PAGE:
Paris: More than half of the babies born these days in rich countries will live to 100 years if current trends of life expectancy continue, a study appearing in the medical journal The Lancet said Friday. In the 20th century, most developed countries saw an increase of around 30 years in life expectancy, according to the paper led by Kaare Christensen, a professor at the DanishAgeing Research Centre at the University of Southern Denmark. In 1950, only 15-16 per cent of 80-year-old women, and just 12 per cent of octogenarian men, made it to the age of 90 in advanced economies.In 2002, this had risen to 37 per cent and 25 per cent respectively. In Japan, the survival rate from 80 to 90 is now more than 50 per cent for women.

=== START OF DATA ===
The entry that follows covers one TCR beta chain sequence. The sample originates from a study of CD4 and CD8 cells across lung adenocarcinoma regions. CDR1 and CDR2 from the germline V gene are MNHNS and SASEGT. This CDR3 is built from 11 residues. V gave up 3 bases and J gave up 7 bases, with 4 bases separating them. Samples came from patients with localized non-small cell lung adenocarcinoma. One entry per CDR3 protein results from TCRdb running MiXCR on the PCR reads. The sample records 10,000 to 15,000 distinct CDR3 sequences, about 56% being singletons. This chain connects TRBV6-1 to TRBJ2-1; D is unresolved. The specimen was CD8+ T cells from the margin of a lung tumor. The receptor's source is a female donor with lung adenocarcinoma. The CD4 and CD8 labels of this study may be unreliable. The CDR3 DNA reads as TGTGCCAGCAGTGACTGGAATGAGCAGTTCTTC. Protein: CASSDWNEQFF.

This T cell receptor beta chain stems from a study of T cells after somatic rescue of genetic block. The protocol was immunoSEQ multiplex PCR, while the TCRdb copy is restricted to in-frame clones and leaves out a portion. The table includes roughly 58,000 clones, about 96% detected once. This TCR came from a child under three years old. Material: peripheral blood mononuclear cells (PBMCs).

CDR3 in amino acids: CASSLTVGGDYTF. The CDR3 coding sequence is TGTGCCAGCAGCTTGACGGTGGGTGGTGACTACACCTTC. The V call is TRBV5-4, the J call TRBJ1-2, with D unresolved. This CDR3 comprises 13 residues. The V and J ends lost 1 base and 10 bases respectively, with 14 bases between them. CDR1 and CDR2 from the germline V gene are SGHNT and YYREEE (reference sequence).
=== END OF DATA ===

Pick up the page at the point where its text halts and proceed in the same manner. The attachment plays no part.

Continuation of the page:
The paper warned, though, that longer lifespans pose major social, economic and medical challenges as the very elderly become a greater proportion of the community.Bureau Report
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